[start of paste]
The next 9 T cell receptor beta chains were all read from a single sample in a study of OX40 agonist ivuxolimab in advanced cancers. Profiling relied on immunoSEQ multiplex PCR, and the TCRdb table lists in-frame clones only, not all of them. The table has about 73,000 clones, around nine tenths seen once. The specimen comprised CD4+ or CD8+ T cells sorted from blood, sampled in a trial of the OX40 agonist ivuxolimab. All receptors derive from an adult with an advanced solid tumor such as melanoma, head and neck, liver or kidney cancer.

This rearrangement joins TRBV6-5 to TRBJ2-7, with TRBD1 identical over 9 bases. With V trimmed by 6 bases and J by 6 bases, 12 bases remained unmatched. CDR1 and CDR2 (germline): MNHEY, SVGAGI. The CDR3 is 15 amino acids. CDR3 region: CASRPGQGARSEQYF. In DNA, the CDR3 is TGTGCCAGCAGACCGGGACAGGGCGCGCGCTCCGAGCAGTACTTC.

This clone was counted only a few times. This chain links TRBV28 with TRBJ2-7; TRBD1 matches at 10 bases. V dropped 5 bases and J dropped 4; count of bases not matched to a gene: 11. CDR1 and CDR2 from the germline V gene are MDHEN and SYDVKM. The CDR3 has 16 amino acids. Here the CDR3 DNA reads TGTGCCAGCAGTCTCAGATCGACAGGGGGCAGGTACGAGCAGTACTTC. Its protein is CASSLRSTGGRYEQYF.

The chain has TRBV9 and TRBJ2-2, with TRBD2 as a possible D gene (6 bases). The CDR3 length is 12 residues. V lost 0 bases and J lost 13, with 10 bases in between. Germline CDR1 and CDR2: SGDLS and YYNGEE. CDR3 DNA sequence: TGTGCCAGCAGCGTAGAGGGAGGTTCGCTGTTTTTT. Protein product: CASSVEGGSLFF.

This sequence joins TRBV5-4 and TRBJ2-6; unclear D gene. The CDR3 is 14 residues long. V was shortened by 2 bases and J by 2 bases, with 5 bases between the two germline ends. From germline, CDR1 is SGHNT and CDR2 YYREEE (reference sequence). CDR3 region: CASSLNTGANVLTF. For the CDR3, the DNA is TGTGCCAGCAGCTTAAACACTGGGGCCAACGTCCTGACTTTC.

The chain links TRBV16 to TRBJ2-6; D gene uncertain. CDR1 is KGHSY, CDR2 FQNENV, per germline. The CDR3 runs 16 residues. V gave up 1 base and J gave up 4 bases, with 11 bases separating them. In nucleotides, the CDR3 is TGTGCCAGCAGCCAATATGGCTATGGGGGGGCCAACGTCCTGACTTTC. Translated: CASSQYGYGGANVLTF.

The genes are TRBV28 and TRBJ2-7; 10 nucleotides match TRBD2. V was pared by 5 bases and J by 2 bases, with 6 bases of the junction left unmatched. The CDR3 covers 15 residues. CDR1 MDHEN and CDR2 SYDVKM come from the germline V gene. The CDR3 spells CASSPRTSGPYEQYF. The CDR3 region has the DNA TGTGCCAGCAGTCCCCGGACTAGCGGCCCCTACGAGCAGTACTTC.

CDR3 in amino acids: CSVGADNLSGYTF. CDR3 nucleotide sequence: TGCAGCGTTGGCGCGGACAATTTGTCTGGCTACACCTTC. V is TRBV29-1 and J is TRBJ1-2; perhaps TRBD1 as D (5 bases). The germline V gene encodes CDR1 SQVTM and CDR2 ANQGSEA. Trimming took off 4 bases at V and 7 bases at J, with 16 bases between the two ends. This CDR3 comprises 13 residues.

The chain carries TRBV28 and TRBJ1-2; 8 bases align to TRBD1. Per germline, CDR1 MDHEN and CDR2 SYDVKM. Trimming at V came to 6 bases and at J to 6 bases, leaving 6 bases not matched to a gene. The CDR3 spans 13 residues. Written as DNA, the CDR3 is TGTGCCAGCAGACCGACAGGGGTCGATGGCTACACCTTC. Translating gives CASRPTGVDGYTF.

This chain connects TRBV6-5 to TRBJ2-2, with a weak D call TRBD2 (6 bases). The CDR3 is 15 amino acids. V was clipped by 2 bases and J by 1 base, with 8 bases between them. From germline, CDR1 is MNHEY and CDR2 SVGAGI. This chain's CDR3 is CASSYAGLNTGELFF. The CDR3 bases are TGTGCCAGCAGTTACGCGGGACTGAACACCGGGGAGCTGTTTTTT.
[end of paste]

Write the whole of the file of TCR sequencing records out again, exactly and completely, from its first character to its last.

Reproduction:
The next 9 T cell receptor beta chains were all read from a single sample in a study of OX40 agonist ivuxolimab in advanced cancers. Profiling relied on immunoSEQ multiplex PCR, and the TCRdb table lists in-frame clones only, not all of them. The table has about 73,000 clones, around nine tenths seen once. The specimen comprised CD4+ or CD8+ T cells sorted from blood, sampled in a trial of the OX40 agonist ivuxolimab. All receptors derive from an adult with an advanced solid tumor such as melanoma, head and neck, liver or kidney cancer.

This rearrangement joins TRBV6-5 to TRBJ2-7, with TRBD1 identical over 9 bases. With V trimmed by 6 bases and J by 6 bases, 12 bases remained unmatched. CDR1 and CDR2 (germline): MNHEY, SVGAGI. The CDR3 is 15 amino acids. CDR3 region: CASRPGQGARSEQYF. In DNA, the CDR3 is TGTGCCAGCAGACCGGGACAGGGCGCGCGCTCCGAGCAGTACTTC.

This clone was counted only a few times. This chain links TRBV28 with TRBJ2-7; TRBD1 matches at 10 bases. V dropped 5 bases and J dropped 4; count of bases not matched to a gene: 11. CDR1 and CDR2 from the germline V gene are MDHEN and SYDVKM. The CDR3 has 16 amino acids. Here the CDR3 DNA reads TGTGCCAGCAGTCTCAGATCGACAGGGGGCAGGTACGAGCAGTACTTC. Its protein is CASSLRSTGGRYEQYF.

The chain has TRBV9 and TRBJ2-2, with TRBD2 as a possible D gene (6 bases). The CDR3 length is 12 residues. V lost 0 bases and J lost 13, with 10 bases in between. Germline CDR1 and CDR2: SGDLS and YYNGEE. CDR3 DNA sequence: TGTGCCAGCAGCGTAGAGGGAGGTTCGCTGTTTTTT. Protein product: CASSVEGGSLFF.

This sequence joins TRBV5-4 and TRBJ2-6; unclear D gene. The CDR3 is 14 residues long. V was shortened by 2 bases and J by 2 bases, with 5 bases between the two germline ends. From germline, CDR1 is SGHNT and CDR2 YYREEE (reference sequence). CDR3 region: CASSLNTGANVLTF. For the CDR3, the DNA is TGTGCCAGCAGCTTAAACACTGGGGCCAACGTCCTGACTTTC.

The chain links TRBV16 to TRBJ2-6; D gene uncertain. CDR1 is KGHSY, CDR2 FQNENV, per germline. The CDR3 runs 16 residues. V gave up 1 base and J gave up 4 bases, with 11 bases separating them. In nucleotides, the CDR3 is TGTGCCAGCAGCCAATATGGCTATGGGGGGGCCAACGTCCTGACTTTC. Translated: CASSQYGYGGANVLTF.

The genes are TRBV28 and TRBJ2-7; 10 nucleotides match TRBD2. V was pared by 5 bases and J by 2 bases, with 6 bases of the junction left unmatched. The CDR3 covers 15 residues. CDR1 MDHEN and CDR2 SYDVKM come from the germline V gene. The CDR3 spells CASSPRTSGPYEQYF. The CDR3 region has the DNA TGTGCCAGCAGTCCCCGGACTAGCGGCCCCTACGAGCAGTACTTC.

CDR3 in amino acids: CSVGADNLSGYTF. CDR3 nucleotide sequence: TGCAGCGTTGGCGCGGACAATTTGTCTGGCTACACCTTC. V is TRBV29-1 and J is TRBJ1-2; perhaps TRBD1 as D (5 bases). The germline V gene encodes CDR1 SQVTM and CDR2 ANQGSEA. Trimming took off 4 bases at V and 7 bases at J, with 16 bases between the two ends. This CDR3 comprises 13 residues.

The chain carries TRBV28 and TRBJ1-2; 8 bases align to TRBD1. Per germline, CDR1 MDHEN and CDR2 SYDVKM. Trimming at V came to 6 bases and at J to 6 bases, leaving 6 bases not matched to a gene. The CDR3 spans 13 residues. Written as DNA, the CDR3 is TGTGCCAGCAGACCGACAGGGGTCGATGGCTACACCTTC. Translating gives CASRPTGVDGYTF.

This chain connects TRBV6-5 to TRBJ2-2, with a weak D call TRBD2 (6 bases). The CDR3 is 15 amino acids. V was clipped by 2 bases and J by 1 base, with 8 bases between them. From germline, CDR1 is MNHEY and CDR2 SVGAGI. This chain's CDR3 is CASSYAGLNTGELFF. The CDR3 bases are TGTGCCAGCAGTTACGCGGGACTGAACACCGGGGAGCTGTTTTTT.